Article #204 - Gastric Process


This consists of two lengthy fragments, describing the observations of Dr. Beaumont concerning the gastric processes.]


            It is as you are doubtless aware an utter impossibility for one who has devoted as little time to this interesting topic as myself to bring forward any new theory of digestion for instances or cases for actual observations are of very rare occurrence, or in fact, properly speaking, but one of this description has ever been known, and in order that you may clearly understand the theory of Dr. Beaumont I will relate it in as brief and as clear a manner as practical the summary of his

observations. This Celebrated proffessor [sic] while at a military fort in Michigan ter[r]itory in 1822 in the service of the United States was called to take charge of Alexis St. Martin a canadian soldier of about eighteen years of age who had been wounded by a musket ball on the 6th of June 1822. The charge was received in the left side, passed obliquely forward and inward, fractured and carried away the anterior half of the sixt[h] rib, fractured the fifth, carried away a portion of the left lobe of the lungs, passed through the diaphragm and perforated the stomach. On the fifth day sloughing or the throwing off of the injured part commenced, which left a perforation large enough to admit the whole length of the middle fingers into the orifice. This of course brought on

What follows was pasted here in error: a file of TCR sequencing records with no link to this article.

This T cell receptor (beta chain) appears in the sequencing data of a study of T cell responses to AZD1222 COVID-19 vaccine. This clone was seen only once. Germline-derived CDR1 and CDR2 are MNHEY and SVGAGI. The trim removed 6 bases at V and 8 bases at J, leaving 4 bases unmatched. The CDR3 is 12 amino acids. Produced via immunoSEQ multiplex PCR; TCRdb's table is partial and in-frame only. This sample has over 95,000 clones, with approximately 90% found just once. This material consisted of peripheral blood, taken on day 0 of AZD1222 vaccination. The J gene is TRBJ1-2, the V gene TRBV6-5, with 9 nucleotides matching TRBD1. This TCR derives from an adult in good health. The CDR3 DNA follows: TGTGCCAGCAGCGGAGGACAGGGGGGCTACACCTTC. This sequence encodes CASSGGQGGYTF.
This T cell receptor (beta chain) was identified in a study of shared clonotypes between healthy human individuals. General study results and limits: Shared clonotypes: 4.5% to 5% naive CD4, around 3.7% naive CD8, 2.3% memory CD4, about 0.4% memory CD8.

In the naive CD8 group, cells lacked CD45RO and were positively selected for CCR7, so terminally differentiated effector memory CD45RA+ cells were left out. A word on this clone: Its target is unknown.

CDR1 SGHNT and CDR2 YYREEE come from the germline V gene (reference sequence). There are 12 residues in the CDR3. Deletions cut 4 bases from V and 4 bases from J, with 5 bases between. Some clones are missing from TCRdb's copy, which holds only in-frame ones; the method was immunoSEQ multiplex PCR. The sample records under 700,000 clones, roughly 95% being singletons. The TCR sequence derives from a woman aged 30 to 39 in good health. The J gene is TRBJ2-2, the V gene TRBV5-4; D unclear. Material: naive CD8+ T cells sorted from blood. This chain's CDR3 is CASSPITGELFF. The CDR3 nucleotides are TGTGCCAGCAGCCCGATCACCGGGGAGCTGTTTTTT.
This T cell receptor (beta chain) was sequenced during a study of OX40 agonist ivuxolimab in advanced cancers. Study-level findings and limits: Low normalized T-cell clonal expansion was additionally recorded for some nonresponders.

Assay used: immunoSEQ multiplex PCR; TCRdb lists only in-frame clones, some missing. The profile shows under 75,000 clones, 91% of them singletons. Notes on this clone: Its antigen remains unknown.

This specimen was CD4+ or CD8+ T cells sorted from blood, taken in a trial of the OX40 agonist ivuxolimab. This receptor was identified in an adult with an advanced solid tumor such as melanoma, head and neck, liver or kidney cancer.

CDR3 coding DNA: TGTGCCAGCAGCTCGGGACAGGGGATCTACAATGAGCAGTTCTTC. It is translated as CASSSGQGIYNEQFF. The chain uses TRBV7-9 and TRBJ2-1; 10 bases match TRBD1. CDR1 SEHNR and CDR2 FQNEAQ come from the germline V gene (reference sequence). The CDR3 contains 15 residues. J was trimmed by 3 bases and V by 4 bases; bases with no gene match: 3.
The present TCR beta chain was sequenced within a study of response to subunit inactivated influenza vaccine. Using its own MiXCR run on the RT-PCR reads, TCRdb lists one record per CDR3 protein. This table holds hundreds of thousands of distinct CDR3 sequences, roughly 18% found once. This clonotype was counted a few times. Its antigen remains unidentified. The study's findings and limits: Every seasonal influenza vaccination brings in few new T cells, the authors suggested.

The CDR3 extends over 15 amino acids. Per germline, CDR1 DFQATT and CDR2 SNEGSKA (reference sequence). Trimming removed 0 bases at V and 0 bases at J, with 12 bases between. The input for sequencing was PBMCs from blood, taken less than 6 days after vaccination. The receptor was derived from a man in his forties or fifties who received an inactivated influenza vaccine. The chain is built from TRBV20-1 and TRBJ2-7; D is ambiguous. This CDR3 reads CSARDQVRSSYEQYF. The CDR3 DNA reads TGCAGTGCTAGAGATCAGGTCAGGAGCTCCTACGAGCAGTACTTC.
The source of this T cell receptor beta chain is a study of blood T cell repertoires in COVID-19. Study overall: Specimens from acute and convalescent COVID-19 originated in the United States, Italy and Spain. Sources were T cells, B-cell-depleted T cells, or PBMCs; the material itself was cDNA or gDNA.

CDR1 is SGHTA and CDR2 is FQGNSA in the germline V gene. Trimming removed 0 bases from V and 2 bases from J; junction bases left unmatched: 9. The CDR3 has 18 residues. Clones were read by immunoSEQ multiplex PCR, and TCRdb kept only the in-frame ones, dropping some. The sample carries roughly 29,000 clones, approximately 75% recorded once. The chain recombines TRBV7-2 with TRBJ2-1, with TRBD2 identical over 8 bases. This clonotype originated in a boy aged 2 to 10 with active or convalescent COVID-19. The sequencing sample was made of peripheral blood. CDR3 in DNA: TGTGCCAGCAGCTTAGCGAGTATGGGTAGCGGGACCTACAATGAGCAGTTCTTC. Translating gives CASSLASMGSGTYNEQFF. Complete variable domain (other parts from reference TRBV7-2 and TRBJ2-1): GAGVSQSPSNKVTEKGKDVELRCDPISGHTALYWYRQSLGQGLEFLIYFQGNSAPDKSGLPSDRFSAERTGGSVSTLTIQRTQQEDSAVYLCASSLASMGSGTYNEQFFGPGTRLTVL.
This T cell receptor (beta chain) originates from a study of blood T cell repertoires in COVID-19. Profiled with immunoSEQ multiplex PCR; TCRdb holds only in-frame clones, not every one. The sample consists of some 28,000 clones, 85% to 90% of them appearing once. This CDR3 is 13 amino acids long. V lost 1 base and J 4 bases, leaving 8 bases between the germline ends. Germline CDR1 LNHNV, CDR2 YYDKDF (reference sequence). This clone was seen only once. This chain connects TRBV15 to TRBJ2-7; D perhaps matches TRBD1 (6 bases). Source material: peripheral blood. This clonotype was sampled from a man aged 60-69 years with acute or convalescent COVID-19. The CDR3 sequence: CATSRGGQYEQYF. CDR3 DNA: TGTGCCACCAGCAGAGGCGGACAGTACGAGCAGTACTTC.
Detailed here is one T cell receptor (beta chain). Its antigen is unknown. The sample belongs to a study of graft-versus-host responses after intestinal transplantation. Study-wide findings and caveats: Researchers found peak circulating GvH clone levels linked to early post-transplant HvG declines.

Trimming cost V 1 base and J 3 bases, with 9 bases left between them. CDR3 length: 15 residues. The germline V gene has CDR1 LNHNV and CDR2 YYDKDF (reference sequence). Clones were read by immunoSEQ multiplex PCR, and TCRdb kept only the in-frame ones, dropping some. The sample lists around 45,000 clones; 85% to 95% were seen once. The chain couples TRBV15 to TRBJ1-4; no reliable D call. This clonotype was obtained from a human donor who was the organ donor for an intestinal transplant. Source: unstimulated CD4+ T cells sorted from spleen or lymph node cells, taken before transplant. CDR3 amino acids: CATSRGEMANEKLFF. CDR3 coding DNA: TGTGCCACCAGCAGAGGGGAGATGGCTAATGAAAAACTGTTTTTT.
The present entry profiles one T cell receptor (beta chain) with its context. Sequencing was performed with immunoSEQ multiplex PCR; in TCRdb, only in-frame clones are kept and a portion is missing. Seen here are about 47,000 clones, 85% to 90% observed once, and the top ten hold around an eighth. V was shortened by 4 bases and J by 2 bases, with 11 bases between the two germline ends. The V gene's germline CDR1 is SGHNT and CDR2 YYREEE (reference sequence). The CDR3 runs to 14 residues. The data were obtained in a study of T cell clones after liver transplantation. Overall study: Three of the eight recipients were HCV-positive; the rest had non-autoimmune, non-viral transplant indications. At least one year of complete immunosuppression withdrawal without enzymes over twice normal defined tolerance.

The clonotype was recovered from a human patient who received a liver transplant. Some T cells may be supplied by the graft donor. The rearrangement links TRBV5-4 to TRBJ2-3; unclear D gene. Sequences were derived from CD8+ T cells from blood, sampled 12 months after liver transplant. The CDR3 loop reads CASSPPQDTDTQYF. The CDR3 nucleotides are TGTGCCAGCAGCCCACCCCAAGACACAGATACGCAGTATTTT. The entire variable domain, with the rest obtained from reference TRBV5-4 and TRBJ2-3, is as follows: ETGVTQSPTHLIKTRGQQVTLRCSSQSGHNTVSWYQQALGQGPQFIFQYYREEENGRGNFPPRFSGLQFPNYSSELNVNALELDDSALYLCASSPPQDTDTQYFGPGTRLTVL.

fever which continued for a number of days, but as this gradually died away the system gained in strength and tone yet the contents of the stomach would pass out through the aperture if unprevented by bandages. This orifice, however never closed or had not at the last time that St. Martin was heard from by Beaumont. This is the only opportunity that has ever been offered where the coats of the stomach could be satisfactorily examined in a living person. Several months after this unfortunate Canadian encountered this misfortune he suffered extreemly [sic] from the death and exfoliation of portions of the injured ribs, but by the unremitting care of his physician he at last recovered and in the spring of 1823 was going about and doing light work and gained strength rapidly.